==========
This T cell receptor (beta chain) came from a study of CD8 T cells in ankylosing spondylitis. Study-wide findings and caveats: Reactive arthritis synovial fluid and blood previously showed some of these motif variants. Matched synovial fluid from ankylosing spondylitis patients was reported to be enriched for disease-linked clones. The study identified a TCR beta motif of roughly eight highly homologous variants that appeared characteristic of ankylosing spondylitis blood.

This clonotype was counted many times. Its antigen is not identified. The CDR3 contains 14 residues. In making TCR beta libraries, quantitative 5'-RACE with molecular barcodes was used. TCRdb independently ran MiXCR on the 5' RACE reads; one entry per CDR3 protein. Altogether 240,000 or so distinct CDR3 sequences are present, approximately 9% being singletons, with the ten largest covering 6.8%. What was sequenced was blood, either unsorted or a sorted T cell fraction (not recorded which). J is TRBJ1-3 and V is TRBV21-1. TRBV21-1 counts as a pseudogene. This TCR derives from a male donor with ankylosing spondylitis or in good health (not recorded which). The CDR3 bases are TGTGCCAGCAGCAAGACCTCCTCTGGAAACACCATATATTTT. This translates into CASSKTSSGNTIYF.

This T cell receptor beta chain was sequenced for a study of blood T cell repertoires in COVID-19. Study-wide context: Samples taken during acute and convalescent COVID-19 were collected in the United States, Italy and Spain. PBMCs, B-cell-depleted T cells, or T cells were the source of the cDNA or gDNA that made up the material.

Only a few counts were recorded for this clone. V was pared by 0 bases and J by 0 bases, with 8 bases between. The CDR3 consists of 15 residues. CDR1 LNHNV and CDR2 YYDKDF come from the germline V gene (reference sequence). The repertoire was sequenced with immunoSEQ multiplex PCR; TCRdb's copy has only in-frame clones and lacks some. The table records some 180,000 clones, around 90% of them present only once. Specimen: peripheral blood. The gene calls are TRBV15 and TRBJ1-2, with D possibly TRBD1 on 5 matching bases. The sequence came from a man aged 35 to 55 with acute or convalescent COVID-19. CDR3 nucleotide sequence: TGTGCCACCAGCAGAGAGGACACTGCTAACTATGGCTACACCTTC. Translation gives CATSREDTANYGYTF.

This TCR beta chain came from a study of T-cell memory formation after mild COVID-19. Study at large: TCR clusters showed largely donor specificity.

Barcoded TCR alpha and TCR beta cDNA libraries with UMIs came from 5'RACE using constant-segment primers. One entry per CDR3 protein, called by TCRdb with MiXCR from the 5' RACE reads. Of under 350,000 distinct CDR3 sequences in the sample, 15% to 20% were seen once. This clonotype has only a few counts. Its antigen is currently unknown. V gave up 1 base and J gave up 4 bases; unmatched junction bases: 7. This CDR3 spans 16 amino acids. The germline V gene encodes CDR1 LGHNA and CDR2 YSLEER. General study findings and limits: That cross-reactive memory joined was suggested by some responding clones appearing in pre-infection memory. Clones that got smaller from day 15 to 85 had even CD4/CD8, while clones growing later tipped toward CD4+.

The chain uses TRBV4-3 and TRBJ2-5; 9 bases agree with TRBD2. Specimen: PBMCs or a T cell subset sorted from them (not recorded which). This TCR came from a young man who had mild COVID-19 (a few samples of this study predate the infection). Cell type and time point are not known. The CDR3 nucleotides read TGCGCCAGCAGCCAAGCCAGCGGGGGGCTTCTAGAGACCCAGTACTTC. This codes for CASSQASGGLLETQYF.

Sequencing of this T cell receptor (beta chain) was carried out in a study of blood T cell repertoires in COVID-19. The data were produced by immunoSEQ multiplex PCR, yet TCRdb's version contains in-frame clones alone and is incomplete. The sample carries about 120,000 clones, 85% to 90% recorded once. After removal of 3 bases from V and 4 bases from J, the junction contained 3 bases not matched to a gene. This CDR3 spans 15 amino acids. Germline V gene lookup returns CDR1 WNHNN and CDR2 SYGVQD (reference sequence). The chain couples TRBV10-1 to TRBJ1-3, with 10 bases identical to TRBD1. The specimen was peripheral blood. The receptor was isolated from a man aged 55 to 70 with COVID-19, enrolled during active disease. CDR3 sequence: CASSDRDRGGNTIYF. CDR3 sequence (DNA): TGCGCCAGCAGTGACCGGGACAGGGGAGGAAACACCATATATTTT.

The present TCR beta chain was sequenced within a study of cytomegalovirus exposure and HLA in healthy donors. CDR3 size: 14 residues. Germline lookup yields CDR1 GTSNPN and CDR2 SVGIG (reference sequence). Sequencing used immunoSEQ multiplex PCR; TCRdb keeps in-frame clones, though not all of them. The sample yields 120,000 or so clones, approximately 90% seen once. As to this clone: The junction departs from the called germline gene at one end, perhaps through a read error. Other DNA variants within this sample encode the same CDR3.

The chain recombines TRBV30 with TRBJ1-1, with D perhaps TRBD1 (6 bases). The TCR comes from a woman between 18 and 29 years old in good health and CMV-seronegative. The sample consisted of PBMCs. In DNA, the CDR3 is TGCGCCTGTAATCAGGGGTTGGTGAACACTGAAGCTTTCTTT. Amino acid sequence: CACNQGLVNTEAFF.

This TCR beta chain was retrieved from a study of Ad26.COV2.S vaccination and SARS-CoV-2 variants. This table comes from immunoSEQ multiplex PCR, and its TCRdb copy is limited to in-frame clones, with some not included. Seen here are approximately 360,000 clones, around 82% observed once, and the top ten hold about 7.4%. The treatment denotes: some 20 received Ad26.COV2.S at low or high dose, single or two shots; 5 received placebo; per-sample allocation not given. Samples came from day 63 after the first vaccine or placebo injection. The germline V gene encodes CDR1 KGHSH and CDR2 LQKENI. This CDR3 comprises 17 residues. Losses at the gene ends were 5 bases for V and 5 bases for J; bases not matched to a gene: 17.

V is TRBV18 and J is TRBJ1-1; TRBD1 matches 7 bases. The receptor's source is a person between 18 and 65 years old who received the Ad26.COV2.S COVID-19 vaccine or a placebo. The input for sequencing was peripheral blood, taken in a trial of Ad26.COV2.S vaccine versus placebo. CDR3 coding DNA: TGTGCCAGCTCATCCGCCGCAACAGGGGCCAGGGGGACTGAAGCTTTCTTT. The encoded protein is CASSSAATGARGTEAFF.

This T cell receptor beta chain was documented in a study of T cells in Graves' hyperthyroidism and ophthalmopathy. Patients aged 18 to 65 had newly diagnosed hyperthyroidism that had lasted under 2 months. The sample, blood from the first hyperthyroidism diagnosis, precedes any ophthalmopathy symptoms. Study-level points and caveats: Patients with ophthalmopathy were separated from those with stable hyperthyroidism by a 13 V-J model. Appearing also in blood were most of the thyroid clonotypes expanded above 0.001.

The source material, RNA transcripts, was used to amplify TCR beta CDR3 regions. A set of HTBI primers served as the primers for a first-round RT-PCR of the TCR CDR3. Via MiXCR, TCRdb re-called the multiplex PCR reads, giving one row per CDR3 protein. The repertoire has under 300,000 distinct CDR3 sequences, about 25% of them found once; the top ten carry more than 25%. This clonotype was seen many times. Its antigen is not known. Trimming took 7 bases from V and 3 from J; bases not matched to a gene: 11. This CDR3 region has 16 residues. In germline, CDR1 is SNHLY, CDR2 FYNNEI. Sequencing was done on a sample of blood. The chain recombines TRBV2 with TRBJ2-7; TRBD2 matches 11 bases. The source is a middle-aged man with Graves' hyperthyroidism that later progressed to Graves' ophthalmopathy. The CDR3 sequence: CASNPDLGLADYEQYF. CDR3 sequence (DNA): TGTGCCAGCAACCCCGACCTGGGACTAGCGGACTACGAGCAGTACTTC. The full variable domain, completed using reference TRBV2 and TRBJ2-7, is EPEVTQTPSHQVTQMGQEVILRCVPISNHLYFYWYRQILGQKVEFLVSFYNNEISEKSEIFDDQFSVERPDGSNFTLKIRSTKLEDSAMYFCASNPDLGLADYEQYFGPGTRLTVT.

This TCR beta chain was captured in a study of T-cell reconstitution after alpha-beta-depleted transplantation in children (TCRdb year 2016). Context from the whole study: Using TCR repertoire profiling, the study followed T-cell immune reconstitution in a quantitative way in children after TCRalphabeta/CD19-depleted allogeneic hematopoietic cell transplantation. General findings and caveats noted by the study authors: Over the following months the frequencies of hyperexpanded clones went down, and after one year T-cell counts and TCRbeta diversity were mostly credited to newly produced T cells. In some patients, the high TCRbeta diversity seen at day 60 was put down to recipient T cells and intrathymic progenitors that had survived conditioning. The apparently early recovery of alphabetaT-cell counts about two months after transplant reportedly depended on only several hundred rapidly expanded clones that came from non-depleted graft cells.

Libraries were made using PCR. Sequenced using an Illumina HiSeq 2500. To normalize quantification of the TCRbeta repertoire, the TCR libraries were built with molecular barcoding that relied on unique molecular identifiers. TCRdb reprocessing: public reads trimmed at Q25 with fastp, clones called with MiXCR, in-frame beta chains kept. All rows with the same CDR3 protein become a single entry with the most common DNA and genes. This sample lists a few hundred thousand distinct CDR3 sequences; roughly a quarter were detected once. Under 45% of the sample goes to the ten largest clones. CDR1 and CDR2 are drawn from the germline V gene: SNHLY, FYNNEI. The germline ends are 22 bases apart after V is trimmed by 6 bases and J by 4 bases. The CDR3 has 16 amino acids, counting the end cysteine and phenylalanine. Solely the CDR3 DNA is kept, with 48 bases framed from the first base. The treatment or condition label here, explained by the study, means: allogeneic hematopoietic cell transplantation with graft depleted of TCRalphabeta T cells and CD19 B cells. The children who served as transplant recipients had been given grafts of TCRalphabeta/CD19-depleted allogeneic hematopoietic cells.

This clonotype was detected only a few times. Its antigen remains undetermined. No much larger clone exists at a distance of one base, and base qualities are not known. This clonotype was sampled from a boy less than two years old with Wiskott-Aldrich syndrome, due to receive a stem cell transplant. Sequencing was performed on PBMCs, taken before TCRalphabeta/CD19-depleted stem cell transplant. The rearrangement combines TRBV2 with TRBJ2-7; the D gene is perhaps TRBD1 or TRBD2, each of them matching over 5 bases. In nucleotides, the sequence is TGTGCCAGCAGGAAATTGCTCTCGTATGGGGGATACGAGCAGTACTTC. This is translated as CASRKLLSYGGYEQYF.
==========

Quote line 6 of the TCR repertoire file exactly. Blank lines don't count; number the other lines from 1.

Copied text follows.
Barcoded TCR alpha and TCR beta cDNA libraries with UMIs came from 5'RACE using constant-segment primers. One entry per CDR3 protein, called by TCRdb with MiXCR from the 5' RACE reads. Of under 350,000 distinct CDR3 sequences in the sample, 15% to 20% were seen once. This clonotype has only a few counts. Its antigen is currently unknown. V gave up 1 base and J gave up 4 bases; unmatched junction bases: 7. This CDR3 spans 16 amino acids. The germline V gene encodes CDR1 LGHNA and CDR2 YSLEER. General study findings and limits: That cross-reactive memory joined was suggested by some responding clones appearing in pre-infection memory. Clones that got smaller from day 15 to 85 had even CD4/CD8, while clones growing later tipped toward CD4+.